In today’s blog, Artemis SEO Manager Kerry Jones examines website user experience (UX) and takes a closer look at why it matters so much on mobile.

Your website may be responsive, but is it truly mobile-friendly?

With Google’s switch over to mobile first indexing, user experience on mobile devices has become one of the most important factors to consider when optimising a website.

“The limited screen size on mobiles has required a complete rethink as to how content is displayed on websites. Google is adapting its search results based on how mobile pages are set up. As Google’s understanding of how users interact with mobile pages improves, an increased focus on mobile usability is absolutely fundamental for search success going forward. With the Chrome browser, Google has usability data across all pages of a website. Mobile usability is a key factor in 2019.” Justin Aldridge, Technical Director at Artemis

Mobile vs. desktop

With an increasing number of searches performed on mobile vs desktop over recent years, now is definitely the time to take action on mobile to improve it as much as possible.

You might be thinking “how does this apply to me when 80% of my traffic comes from desktop?” Well Google will still index the mobile version of your website first, meaning that desktop rankings are deciphered from mobile and if your website doesn’t provide a good mobile user experience, then your desktop rankings are likely to suffer.

 

How does Google know if a website provides a poor user experience?

Google has access to website usage and engagement statistics, including the average time users spend on page/site, page interactions and bounce rates. If these statistics aren’t as good as your competitors, then Google may favour those better performing websites.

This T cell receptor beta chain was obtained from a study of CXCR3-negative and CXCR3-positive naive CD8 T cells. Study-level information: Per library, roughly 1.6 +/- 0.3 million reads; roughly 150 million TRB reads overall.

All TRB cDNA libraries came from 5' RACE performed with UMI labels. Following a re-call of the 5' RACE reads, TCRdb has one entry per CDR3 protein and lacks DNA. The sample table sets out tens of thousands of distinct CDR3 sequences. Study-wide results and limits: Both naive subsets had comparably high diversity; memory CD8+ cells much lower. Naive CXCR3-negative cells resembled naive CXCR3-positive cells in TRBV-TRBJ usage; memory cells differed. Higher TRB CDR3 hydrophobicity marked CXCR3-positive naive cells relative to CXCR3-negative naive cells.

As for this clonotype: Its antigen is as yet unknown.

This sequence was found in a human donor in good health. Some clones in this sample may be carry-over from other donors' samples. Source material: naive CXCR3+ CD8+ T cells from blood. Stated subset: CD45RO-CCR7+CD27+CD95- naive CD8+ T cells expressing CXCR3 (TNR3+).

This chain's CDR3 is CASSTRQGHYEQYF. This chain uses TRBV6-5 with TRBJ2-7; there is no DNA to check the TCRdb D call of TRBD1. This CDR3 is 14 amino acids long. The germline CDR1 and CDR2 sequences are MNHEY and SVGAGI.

Things to consider on mobile:

  • Does the website load quickly in Wi-Fi as well as 3G and 4G?
  • Is the header condensed for mobile? Or does it take up the whole device landing screen forcing users to scroll down to see content/images?
  • Is the menu visible on all pages? Are all key pages accessible from it?
  • Is content readable or too small?
  • Are contact and sign up forms optimised for mobile?
  • Is the search functionality visible and does it use typing suggestions?
  • Does the website make sure of read more tabs where necessary to prevent endless paragraphs of text?

There are various ways you can review your mobile usability:

  1. Firstly, perform some tasks on your mobile that you would expect your customers to do, for example, adding a product to cart and going through the checkout process, or filling out a contact form to see if there are any obvious issues.
  2. Check for any mobile usability issues reported in Google Search Console. This section will point out instances whereby clickable elements are too close together, where the content has fallen off the screen, plus much more. You can also run the website through the Google Mobile-Friendly
  3. Run a Google Lighthouse report on the website. This will provide speed improvement recommendations as well as accessibility, best practice and SEO considerations.
  4. Set up Hotjar heatmaps to monitor mobile user behaviour and see what people are clicking on and how far they are scrolling down the page. Record users to find any common pitfalls or annoyances. Take a look at our blog post on how to turn visitors into customers on Hotjar here.
  5. Review Google Analytics for high exit pages on mobile devices, then go and check these on mobile to find out why users are leaving the site.

Google’s Playbooks for retail or lead gen websites are great resources to refer to whilst reviewing the UX of a website.

If you’re interested in ensuring your website has a UX that is optimised for mobile, Artemis offers a mobile first audit.